ROBERT KUSHNER told a federal jury yesterday that back in 2007, he was a Lower Merion High School and George Washington University graduate who was selling marijuana when cops robbed him of $110,000, including money he kept in his apartment safe.

Kushner, 32, now a basketball coach, said he was driving on Ridge Avenue in the city about 7:30 p.m. Oct. 16, 2007, when an unmarked police Ford Expedition signaled for him to pull over with a blue siren on its dashboard.

After he stopped his car, Kushner said, Officer Brian Reynolds came out of the SUV with "his gun pointed at me," pulled me out "and put me in handcuffs."

Officers Thomas Liciardello and Jeffrey Walker were also there, he said, adding that Liciardello and Reynolds began to look in his car and in an "overnight bag" he had inside, which contained a half-pound of marijuana and $30,000 in cash.

Liciardello and Reynolds were saying to him, "Where's more money? Where's more drugs?" Kushner testified. "These were rugged-looking guys," who were unshaven, Kushner said of the plainclothes cops.

Liciardello and Reynolds are among six ex-narcotics cops on trial on racketeering conspiracy and related charges, accused of robbing suspected drug dealers from 2006 to 2012.

Walker, an ex-narcotics cop, was arrested in a 2013 FBI sting after he stole $15,000 from a drug dealer's home. He pleaded guilty and is cooperating with the feds.

Kushner, the first trial witness to testify, said under questioning by Assistant U.S. Attorney Maureen McCartney that Liciardello, Reynolds and Walker then drove him in the SUV to a "secluded, wooded area." The cops continued to ask where they could find more money and drugs, he said.

The cops then took him to the 5th Police District in Roxborough and put him in a holding cell, he said. Later that night, a cop in the district handed him a phone. It was Liciardello, Kushner said.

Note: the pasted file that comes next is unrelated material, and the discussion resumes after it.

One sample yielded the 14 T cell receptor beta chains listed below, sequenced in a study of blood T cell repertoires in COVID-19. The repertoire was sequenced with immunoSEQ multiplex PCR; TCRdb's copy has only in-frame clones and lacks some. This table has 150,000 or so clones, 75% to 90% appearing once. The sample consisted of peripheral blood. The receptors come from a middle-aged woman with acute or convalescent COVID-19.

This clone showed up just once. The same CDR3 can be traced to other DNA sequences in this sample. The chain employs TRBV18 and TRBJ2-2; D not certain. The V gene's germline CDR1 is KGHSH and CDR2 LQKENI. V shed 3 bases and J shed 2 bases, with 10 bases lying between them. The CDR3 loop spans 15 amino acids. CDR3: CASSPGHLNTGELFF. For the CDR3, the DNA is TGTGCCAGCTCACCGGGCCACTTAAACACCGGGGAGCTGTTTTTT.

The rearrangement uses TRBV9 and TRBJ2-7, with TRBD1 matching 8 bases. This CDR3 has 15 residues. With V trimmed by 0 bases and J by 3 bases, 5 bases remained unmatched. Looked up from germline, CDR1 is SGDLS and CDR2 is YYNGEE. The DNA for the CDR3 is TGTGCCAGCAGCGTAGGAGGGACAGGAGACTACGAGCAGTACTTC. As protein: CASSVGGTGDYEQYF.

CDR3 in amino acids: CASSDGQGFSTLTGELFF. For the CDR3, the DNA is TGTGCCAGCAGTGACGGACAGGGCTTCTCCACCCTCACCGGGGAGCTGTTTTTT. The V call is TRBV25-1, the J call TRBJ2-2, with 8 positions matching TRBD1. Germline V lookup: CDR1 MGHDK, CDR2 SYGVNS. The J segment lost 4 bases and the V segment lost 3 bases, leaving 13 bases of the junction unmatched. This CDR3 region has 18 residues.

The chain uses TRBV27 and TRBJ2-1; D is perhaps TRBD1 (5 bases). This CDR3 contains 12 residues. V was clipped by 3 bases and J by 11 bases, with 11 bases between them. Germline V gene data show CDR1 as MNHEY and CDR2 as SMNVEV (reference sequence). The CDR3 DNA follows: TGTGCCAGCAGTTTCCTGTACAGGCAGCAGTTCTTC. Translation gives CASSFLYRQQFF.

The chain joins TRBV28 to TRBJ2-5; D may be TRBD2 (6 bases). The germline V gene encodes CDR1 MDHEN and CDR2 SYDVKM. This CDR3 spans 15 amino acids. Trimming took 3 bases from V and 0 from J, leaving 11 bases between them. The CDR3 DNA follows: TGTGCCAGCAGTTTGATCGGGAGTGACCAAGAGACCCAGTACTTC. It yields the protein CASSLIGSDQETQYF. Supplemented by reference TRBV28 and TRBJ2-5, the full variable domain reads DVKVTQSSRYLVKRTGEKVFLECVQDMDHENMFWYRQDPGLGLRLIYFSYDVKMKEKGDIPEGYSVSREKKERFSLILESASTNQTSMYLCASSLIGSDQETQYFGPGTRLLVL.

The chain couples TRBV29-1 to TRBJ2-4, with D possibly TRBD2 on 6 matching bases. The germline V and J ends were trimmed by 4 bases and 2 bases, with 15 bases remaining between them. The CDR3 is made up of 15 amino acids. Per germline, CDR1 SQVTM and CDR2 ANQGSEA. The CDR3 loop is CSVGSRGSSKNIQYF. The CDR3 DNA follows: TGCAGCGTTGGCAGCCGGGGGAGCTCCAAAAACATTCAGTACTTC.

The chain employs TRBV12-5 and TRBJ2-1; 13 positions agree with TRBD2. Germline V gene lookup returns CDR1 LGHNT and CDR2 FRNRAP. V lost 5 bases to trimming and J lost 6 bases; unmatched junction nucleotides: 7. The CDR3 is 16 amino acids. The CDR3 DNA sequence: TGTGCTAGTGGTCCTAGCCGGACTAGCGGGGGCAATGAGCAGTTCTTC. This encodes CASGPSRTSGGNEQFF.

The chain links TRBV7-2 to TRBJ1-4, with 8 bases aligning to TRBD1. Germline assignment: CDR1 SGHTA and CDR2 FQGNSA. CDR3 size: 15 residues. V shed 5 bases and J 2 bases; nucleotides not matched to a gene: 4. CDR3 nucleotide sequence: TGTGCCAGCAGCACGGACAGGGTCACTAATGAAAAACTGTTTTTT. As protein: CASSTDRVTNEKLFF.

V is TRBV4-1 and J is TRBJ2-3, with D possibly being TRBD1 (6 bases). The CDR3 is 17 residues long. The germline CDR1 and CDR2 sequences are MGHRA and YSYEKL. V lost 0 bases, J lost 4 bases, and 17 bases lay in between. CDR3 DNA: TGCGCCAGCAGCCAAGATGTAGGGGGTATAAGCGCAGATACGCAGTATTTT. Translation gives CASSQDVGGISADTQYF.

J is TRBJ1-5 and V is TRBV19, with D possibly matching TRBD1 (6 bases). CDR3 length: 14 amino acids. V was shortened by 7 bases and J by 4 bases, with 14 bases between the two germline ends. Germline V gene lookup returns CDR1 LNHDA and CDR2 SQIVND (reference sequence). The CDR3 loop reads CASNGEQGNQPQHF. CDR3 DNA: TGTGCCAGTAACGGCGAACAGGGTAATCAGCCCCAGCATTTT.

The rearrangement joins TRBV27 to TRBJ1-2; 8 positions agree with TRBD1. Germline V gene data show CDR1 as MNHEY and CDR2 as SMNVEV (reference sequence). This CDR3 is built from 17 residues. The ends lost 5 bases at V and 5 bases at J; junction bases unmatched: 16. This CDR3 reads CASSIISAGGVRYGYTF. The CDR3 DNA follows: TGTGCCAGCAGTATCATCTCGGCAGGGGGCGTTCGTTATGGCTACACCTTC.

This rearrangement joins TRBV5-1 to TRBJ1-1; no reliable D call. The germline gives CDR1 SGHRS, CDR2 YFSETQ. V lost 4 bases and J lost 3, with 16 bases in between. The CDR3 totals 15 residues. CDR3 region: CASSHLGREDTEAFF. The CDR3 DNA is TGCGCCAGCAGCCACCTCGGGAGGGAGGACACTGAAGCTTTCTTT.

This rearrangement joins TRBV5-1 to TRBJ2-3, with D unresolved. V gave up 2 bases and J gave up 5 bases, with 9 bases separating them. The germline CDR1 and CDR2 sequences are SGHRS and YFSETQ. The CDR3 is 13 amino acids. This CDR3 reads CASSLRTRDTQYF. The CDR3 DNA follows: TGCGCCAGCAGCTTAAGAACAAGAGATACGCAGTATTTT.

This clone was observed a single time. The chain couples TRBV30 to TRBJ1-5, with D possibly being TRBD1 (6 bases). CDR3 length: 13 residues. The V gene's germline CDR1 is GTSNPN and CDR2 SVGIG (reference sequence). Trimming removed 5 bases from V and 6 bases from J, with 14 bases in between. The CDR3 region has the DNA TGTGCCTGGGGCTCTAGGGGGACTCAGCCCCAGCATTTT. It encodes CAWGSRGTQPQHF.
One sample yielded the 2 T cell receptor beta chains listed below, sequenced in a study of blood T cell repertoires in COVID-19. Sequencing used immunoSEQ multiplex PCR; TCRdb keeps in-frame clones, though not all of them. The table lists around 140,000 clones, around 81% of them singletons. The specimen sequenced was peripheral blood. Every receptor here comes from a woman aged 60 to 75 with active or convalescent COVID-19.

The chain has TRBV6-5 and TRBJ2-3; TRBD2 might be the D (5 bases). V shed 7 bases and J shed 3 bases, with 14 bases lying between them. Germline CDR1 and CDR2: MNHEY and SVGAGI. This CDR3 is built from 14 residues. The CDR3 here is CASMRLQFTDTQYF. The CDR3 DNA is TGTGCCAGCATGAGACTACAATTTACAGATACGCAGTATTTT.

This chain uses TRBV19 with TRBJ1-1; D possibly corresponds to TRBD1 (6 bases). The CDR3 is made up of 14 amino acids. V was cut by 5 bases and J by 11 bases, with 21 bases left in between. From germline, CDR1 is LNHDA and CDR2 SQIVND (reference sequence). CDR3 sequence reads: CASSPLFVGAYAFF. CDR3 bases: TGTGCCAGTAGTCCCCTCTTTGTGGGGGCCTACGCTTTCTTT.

Kushner said he knew the cops were in his 18th-floor apartment in the Executive House on City Avenue. "I had a picture of John Gotti in my apartment," Kushner said, and on the phone, Liciardello told him, "You're not John Gotti, buddy," Kushner testified.

Kushner said Liciardello, Reynolds and Walker got him out of the holding cell about 11:30 a.m. the next day. They wanted him to give them information about suspected drug dealers they were interested in and drove him around so he could point out where people lived, Kushner said.

Kushner said he agreed to cooperate because he had sat in a cell all night without his mother or girlfriend knowing where he was, and the cops told him if he cooperated, "they were going to let me go." At the end of the day, the cops dropped him off at his mom's house. It wasn't until the next morning that he returned to his apartment.

"It looked like a tornado had hit," Kushner said. Furniture was flipped over. Cereal boxes and a vacuum bag full of dust were all dumped out. "Everything was smashed," he said.

Kushner said a safe he had "badly bolted" into the floor of a bedroom closet, containing $80,000, was gone. The cops also took $750 from a drawer, one of two Blockbuster DVDs he had rented, clothes and sunglasses.

The feds contend that Liciardello, to conceal the theft, later wrote in a police report that only $13,000 had been seized from Kushner's car and did not mention the money in the safe.

Defense attorneys questioned whether Kushner even had a safe and whether he really had more than $13,000 in his car.